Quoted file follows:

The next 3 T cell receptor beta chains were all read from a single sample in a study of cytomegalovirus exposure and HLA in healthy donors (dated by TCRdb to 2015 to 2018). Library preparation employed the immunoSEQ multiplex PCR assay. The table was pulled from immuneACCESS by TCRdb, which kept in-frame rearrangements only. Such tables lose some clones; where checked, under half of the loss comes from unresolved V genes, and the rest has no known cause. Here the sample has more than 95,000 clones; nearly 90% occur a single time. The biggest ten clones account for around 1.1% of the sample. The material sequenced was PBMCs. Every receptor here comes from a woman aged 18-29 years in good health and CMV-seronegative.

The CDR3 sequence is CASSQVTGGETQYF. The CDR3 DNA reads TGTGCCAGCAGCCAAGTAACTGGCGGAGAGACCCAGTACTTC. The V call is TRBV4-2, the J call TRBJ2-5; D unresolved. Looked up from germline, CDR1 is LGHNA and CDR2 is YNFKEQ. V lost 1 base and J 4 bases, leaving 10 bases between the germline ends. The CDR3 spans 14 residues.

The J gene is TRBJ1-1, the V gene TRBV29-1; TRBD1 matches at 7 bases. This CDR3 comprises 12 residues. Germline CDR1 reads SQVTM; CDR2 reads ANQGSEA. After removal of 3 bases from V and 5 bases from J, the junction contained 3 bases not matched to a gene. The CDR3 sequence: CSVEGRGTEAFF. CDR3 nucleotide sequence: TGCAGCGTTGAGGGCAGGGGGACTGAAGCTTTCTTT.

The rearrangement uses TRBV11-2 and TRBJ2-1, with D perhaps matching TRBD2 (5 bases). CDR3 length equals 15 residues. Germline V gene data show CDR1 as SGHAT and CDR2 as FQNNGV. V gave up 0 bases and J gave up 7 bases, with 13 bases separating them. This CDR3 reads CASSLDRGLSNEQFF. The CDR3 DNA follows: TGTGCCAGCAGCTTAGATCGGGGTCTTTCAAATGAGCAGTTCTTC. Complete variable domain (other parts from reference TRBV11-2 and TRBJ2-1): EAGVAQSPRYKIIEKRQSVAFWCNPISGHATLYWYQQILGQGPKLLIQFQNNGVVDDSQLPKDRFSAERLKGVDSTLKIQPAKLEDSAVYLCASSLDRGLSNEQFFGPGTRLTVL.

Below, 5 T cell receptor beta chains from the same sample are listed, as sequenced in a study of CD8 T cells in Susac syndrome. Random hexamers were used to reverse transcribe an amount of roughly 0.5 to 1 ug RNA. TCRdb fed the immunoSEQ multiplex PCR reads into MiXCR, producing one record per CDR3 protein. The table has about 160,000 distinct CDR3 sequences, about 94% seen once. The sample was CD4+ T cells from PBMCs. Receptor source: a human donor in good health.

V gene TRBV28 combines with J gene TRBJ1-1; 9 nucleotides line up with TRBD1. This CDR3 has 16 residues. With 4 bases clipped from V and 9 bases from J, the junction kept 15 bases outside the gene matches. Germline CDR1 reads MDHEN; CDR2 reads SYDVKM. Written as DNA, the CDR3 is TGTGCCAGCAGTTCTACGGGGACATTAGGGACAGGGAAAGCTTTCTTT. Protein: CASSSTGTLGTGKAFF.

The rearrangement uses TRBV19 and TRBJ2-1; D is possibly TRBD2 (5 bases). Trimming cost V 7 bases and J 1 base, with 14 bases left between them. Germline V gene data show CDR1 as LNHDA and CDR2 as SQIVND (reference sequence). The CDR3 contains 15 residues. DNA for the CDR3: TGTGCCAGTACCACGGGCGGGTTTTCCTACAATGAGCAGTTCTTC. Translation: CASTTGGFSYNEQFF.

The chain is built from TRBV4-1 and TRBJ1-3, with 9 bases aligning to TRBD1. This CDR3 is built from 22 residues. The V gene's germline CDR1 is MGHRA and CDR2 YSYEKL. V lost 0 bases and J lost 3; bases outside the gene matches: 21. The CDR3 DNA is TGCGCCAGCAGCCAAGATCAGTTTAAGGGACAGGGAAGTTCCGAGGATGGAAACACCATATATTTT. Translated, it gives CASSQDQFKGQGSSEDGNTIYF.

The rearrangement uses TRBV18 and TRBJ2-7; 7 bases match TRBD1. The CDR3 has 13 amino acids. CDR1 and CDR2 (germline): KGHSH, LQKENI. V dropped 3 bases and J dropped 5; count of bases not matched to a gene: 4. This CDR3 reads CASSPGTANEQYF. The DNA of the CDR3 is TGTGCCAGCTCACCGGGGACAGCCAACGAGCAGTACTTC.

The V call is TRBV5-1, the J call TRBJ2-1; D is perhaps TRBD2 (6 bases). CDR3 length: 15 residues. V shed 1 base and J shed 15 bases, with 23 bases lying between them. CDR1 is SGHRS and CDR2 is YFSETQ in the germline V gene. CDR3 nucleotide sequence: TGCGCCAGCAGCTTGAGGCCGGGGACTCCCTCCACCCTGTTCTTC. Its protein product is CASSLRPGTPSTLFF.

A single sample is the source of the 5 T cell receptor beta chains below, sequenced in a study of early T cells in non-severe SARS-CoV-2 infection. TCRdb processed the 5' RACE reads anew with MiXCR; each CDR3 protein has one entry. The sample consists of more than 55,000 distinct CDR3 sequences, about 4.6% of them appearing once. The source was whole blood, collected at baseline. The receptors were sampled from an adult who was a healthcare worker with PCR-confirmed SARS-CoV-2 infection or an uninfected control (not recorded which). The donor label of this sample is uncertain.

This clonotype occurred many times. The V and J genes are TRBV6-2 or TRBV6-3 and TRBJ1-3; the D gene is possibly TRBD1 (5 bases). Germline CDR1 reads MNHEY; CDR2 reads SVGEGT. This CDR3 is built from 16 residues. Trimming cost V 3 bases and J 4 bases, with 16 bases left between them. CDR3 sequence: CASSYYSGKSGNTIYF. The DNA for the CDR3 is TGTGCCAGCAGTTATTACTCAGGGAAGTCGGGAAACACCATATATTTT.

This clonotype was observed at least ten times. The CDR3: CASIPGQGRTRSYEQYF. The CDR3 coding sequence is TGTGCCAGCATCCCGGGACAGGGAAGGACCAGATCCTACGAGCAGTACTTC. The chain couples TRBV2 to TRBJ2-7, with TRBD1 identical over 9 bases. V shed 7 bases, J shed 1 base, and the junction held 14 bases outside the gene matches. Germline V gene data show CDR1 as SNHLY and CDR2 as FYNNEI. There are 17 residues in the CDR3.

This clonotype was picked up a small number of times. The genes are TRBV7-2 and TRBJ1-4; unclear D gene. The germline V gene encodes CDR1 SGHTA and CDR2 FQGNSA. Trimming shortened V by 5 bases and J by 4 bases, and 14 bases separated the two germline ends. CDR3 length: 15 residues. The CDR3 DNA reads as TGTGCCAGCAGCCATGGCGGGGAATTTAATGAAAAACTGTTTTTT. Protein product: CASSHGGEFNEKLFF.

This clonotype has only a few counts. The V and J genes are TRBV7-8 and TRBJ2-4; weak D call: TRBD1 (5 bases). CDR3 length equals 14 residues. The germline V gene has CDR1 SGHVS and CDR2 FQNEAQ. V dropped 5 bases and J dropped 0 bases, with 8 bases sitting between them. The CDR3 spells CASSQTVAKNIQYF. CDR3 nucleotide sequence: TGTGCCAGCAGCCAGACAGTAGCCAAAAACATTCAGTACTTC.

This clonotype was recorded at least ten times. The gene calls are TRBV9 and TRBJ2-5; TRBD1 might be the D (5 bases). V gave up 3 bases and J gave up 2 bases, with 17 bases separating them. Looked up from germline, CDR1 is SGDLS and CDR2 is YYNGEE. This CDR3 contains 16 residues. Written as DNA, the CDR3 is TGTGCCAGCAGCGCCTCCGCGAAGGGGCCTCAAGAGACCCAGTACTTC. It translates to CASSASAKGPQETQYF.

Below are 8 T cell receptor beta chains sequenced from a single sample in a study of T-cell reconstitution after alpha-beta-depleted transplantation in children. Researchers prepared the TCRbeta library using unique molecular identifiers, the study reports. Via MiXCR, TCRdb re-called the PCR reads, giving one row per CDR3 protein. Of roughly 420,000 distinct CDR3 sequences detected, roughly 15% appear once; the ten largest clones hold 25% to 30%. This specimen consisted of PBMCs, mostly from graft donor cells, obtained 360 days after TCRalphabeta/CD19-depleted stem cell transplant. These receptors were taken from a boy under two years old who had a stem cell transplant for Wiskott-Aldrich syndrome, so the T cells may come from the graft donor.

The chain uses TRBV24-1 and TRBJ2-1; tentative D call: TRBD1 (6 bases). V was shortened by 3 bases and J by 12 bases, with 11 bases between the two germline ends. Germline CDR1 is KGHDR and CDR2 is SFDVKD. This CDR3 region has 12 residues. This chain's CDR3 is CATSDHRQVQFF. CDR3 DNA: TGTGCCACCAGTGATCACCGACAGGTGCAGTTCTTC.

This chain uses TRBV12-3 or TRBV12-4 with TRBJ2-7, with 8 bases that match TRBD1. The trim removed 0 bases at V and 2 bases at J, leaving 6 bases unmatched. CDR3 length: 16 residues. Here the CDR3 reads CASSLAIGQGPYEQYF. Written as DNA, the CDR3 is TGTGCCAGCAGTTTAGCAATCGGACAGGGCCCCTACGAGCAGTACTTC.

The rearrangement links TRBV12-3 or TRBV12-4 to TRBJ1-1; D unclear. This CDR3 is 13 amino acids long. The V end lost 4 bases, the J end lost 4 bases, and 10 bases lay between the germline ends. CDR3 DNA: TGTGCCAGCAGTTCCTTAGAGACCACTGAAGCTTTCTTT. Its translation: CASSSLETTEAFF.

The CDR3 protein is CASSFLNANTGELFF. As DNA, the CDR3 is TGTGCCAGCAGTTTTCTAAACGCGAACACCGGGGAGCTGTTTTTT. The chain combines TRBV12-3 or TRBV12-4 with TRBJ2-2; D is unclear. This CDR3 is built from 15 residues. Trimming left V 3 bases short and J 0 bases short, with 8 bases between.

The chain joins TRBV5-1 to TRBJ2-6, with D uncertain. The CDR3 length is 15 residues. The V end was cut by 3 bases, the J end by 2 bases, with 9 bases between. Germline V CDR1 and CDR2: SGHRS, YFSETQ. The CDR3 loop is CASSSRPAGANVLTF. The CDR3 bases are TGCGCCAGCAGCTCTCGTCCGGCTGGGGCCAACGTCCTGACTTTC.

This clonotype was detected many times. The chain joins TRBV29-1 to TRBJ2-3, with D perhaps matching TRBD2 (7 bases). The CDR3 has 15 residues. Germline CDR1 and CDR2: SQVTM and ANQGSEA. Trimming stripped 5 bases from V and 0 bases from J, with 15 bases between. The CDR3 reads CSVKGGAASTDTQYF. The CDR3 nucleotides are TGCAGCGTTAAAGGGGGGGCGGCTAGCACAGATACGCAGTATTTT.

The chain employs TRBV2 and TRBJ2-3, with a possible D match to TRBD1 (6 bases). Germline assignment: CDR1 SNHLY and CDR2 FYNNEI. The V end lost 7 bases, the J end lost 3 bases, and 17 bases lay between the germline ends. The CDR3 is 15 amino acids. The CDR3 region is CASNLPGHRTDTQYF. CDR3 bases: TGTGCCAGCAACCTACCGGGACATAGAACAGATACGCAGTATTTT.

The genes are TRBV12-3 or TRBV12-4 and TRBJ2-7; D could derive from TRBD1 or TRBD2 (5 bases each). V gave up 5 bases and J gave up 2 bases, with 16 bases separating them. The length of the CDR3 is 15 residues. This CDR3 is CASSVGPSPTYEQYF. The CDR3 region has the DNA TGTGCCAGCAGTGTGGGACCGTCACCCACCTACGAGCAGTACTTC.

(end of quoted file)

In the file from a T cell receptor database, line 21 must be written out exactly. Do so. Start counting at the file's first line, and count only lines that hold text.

The CDR3 protein is CASSFLNANTGELFF. As DNA, the CDR3 is TGTGCCAGCAGTTTTCTAAACGCGAACACCGGGGAGCTGTTTTTT. The chain combines TRBV12-3 or TRBV12-4 with TRBJ2-2; D is unclear. This CDR3 is built from 15 residues. Trimming left V 3 bases short and J 0 bases short, with 8 bases between.